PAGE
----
Nov 1810, one of this ship's officers, Lieut. Thomas BRADISH, was court
martialed for absenting himself without leave.
an 18-gun Cruizer class brig-sloop. She was launched in 1806
and used as a target from 1839 before being sold in 1841. The National
Maritime Museun at
holds a full
of the ship
, which in 2012 was on loan to a museum in
- Between 1811 and 1812 captained by Commander G. W.HOOPER in
where on 22 September 1812, she ran a French privateer (of about 100
tons) ashore under Easternest. [The Royal military chronicle: or,
British officers monthly register and mentor. v.1-7, Nov.1810-Apr.1814;
new ser. v.1-6, May 1814-Apr.1817, Volume 5 (Google eBook), pg 146]
- On 18 Feb 1812, the Raleigh was cited as carrying 18 guns
and was "ordered to proceed immediately to Anholt" (The
Feb 21, 1812; pg. 3; Issue 8532; col B). Anholt is a Danish island in
2pm on 19 Jan 1814 His Majesty's brig Raleigh, under Captain HOOPER,
arrived in Halifax after an eight day passage from Passamaquoddy
(presumably Passamaquoddy Bay, which straddles the United States-Canada
border between New Brunswick and Maine), leaving there his Majesty's
sloop Martin and the schooners Curlew and Shelbourne. The Raleigh was
reported to have had American Papers containing the Embargo
Act which were sent aboard the Martin. [The
Morning Chronicle (London, England),
Thursday, February 10, 1814; Issue 13968. Halifax Papers Section]
- At some point in 1814, presumably after Jan 19th, she was
in the Hamoaze (the
stretch of water outside Devonport Dockyard).
Much of the work in the North Sea related to the
ongoing Napoleonic War and the need to provide escorts to our
commercial fleets. However, two battles of Copenhagen (2 April
1801 and August – September 1807) ended Danish
precipitating a naval guerilla war in which small Danish
sought to destroy larger British ships in the Danish and Norwegian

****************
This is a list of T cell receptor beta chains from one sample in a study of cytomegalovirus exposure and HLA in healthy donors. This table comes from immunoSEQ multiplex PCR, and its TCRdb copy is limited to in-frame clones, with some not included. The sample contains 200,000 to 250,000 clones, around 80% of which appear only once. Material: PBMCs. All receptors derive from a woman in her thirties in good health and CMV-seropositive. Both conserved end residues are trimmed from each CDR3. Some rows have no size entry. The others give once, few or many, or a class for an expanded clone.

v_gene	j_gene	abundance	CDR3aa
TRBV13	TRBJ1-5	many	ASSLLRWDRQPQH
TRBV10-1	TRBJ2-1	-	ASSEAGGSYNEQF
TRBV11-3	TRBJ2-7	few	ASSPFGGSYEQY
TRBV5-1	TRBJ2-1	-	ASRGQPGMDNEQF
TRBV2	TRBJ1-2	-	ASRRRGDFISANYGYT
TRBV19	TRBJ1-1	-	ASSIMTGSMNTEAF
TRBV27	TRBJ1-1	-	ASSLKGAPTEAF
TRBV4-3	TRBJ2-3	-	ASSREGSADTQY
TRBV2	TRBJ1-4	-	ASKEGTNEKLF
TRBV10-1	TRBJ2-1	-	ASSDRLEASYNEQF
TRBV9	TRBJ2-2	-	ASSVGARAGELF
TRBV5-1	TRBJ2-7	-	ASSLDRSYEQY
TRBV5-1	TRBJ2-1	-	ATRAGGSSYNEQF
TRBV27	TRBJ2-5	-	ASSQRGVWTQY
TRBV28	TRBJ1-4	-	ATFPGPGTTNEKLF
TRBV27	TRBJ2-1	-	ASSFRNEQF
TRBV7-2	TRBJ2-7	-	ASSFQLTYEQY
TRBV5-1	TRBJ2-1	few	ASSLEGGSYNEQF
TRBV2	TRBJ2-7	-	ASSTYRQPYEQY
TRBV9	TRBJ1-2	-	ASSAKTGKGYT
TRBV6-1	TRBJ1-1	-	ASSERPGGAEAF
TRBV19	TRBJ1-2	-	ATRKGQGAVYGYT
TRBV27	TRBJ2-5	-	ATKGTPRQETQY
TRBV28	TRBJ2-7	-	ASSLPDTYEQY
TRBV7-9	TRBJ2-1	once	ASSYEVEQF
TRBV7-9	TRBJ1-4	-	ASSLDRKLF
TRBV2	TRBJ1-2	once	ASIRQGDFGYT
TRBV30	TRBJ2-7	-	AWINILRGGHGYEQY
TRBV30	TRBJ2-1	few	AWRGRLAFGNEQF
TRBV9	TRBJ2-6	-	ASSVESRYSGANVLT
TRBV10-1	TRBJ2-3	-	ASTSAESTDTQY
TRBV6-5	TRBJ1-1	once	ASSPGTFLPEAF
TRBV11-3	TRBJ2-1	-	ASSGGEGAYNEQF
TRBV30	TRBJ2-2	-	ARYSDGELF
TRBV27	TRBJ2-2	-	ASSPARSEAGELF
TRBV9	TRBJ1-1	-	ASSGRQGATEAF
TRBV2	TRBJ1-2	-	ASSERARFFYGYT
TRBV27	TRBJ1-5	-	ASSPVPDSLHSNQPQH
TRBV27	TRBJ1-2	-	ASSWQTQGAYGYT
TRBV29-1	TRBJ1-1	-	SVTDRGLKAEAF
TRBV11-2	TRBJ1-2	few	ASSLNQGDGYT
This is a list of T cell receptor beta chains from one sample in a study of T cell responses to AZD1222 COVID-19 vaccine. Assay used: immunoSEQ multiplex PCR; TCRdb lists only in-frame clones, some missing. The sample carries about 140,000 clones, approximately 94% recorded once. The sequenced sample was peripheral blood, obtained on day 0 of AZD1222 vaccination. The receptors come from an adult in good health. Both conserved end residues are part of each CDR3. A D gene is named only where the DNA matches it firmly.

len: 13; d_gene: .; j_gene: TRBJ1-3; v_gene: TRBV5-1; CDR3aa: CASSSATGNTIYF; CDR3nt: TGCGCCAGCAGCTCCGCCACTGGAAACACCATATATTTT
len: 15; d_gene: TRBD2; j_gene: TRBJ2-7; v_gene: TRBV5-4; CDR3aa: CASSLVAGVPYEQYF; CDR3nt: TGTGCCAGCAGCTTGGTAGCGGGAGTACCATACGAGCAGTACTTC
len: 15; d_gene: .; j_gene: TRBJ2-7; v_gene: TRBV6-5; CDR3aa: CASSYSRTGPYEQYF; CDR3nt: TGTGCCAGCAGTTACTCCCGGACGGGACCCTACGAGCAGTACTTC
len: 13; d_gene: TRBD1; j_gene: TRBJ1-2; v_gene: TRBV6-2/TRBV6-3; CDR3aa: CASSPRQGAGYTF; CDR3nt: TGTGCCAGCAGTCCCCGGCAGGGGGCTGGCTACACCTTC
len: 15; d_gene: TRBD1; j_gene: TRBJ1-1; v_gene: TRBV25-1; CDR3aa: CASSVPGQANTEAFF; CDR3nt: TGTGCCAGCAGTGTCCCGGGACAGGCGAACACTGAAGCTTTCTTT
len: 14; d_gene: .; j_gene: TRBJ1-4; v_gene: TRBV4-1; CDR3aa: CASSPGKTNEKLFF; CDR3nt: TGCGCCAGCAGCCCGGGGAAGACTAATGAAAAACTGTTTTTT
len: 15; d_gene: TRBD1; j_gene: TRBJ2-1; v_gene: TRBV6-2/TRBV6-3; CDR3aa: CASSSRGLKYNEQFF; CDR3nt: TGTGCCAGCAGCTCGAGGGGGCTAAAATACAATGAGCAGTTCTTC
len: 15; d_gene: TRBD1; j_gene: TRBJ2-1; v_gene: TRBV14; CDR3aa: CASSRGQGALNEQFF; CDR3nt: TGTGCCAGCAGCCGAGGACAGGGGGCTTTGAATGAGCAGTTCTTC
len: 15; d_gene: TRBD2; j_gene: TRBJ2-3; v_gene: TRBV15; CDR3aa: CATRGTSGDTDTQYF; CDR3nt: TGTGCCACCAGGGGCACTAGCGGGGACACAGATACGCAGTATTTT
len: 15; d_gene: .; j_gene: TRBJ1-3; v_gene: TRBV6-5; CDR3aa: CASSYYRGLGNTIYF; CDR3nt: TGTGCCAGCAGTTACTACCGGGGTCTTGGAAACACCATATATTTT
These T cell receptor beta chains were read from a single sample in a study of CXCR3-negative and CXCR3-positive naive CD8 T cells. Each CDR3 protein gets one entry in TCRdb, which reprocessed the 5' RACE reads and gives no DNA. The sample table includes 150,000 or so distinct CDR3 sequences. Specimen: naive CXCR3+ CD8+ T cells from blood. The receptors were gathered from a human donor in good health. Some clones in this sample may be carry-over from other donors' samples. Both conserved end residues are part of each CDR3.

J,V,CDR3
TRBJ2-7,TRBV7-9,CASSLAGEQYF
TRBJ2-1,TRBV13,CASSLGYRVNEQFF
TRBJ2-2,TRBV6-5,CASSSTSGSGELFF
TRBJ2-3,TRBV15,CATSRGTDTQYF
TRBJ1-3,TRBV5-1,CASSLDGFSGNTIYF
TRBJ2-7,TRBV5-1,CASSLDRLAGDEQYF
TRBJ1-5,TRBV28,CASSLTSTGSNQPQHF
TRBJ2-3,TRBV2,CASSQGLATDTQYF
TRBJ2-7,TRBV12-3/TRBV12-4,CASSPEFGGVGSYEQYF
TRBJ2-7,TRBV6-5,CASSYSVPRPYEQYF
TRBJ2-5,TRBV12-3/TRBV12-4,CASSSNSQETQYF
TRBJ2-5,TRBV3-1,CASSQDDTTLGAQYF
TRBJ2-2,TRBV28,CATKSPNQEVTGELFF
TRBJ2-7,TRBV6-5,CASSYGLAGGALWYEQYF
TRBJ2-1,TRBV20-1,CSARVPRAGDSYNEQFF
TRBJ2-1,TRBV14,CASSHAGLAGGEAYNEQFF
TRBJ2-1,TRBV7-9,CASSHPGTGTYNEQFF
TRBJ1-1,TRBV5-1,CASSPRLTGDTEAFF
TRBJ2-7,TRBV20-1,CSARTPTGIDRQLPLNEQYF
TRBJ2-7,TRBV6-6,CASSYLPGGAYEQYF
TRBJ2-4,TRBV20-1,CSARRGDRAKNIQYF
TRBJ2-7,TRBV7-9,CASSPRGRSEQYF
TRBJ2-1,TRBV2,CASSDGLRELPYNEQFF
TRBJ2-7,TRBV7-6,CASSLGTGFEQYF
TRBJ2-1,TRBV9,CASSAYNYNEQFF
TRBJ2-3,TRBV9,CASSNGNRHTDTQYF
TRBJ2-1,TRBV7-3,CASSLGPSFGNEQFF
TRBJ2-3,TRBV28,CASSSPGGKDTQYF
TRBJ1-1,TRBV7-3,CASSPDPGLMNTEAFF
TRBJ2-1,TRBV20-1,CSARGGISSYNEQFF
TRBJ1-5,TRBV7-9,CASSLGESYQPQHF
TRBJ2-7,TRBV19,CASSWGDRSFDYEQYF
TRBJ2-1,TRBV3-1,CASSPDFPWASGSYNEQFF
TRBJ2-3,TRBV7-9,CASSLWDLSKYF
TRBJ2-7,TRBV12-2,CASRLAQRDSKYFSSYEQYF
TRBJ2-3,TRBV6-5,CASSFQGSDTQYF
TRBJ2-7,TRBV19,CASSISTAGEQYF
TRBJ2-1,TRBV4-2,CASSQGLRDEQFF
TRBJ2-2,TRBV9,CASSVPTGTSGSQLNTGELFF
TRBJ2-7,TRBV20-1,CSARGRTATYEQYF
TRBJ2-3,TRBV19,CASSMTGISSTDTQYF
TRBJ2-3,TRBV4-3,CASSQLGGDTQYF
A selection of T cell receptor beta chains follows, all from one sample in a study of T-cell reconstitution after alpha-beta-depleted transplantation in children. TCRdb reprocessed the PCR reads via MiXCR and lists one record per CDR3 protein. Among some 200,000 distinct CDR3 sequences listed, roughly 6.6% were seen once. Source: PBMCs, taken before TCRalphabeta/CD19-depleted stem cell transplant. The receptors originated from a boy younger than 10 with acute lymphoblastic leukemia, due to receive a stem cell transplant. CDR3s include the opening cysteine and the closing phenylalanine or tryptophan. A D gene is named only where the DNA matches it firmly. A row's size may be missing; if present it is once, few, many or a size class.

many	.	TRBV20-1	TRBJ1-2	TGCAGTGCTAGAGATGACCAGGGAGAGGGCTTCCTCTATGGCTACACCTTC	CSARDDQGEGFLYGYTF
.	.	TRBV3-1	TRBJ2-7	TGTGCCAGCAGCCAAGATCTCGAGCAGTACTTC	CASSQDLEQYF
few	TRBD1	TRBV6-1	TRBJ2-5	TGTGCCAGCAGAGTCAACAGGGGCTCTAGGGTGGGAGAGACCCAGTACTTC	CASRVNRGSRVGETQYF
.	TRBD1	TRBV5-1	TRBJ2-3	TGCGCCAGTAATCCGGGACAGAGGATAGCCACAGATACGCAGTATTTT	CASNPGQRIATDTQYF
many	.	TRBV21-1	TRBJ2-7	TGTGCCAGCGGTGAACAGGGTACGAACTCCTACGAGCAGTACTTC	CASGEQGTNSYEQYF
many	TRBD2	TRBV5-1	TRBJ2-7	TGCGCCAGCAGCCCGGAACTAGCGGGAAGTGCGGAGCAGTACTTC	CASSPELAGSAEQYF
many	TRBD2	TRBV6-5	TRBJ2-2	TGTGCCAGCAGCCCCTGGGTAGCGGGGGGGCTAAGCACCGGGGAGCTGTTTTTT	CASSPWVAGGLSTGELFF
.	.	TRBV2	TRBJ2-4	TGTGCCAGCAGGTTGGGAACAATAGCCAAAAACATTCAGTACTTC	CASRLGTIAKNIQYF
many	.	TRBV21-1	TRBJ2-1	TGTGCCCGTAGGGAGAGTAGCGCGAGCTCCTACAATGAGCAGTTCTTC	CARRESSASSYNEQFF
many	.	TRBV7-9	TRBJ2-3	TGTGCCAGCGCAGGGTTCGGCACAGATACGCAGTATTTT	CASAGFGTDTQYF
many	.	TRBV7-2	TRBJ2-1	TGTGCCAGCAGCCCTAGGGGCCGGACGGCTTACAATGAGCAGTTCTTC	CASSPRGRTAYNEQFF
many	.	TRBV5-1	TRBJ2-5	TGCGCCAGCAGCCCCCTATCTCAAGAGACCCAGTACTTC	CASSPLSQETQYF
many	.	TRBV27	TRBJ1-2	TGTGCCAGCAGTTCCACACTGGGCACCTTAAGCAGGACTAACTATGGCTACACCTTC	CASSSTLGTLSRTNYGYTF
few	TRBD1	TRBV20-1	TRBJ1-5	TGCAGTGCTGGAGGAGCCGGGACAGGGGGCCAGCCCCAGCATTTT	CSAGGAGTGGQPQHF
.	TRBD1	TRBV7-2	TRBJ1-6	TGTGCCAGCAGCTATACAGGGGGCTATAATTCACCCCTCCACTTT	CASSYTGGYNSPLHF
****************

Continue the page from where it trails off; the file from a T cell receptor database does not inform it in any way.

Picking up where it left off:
waters (Wikipedia article on the Napleonic Wars).
There is some fascinating background on the duties of a Naval Surgeon
in the early 19th C at The
Historical Maritime Society
's page on Nelson's
Henry started his career right at the end of this period and was
probably trained for this sort of thing. In 1805 an Order in Council
was passed, permitting medical officers in
the navy to have their own uniform and be considered of equivalent rank
to their land counterparts.
This raised Senior naval surgeons to wardroom officer rank. However,
the lot of an assistant surgeon was not improved and remained
miserable at the time Henry joined his first ship.
After active service
Although in later years he appears in the Navy List, he clearly did not
active service again before he retired. This was not unusual for the
the naval supremacy achieved by the Royal Navy at
Trafalgar, many of its
officers were at home on half pay for long periods.
In 1815 he married Mary HATTON of Widford, Gloucs. in St James,
Westminster, London. (Pallots Marriage Index has an entry 'St Jas
Westminster, Hy Bull & Mary Hatton, 1815')
On November 13, 1816
Morning Chronicle carried the following appeal.
|TO THE EDITOR OF THE MORNING CHRONICLE,
Knowing your humane disposition, I beg you will, if
possible, state in your valuable paper, the consequences
of the dreadful fire that occurred on Sunday morning
last, in Broad-street, Golden-square, at No. 8, having
begun in the shop, it was with difficulty that the lodgers
escaped with their lives. There is a Mr. Girlin (a
widower), with three children, the youngest only eight
months old, the eldest not five years, and his servant,
escaped only with their lives, the children have not the
smallest article of clothing, except night clothes they
had on at the time. Having lost near 500l. in proper-
ty, his case (being wholly uninsured) is truly pitiable.
They are taken in by Mr. Bull, surgeon, R. N. 43
Broad-street, Golden-square; where the smallest con-
tributions are most thankfully received.
I remain, Sir, your obedient servant,
A CONSTANT READER
Chronicle (London, England),
13, 1816; Issue 14831, Pg
3, Col 2.
The name BULL is clearer in the The
Morning Post (London, England), Wednesday,
November 13, 1816, which also carried the same appeal.
The Binfield years
remains something of a conundrum how the family came to be in Binfield.
There may be some
link/involvement with the PITT family as Mary's Mother was in
Swallowfield during this period (the PITT family had mansions in
Binfield & Swallowfield). It also happens that Pitt/Putt was
surname of the local (Burford) surgeon whom Mary's Mother would have
been familiar with during her time at Widford. However, there are other
links between the two areas. Shortly before the BULLs appear in
Binfield the POPEs had links with the HARCOURT family of Stanton
. The TRUMBULLs of adjacent Easthampsted Park
had Ralph TRUMBULL, Rector of Witney, Oxon
and the HYDEs, original owners of Swallowfield, also owned Cornbury
Park at Charlbury,
. There are several references that appear to suggest a
social link between TRUMBULL and the JORDAN family of Witney,
- On 28 Dec 1817 they christened Louisa Mary BULL in
- On 28 Dec 1817 they christened a daughter, Louisa Mary
BULL, in Binfield, Berks.
- On 12 Nov 1819 they christened a daughter, Sarah BULL, in
- On 28 May 1820 they christened a daughter, Sarah Hatton
Lewis BULL, in Binfield, Berks.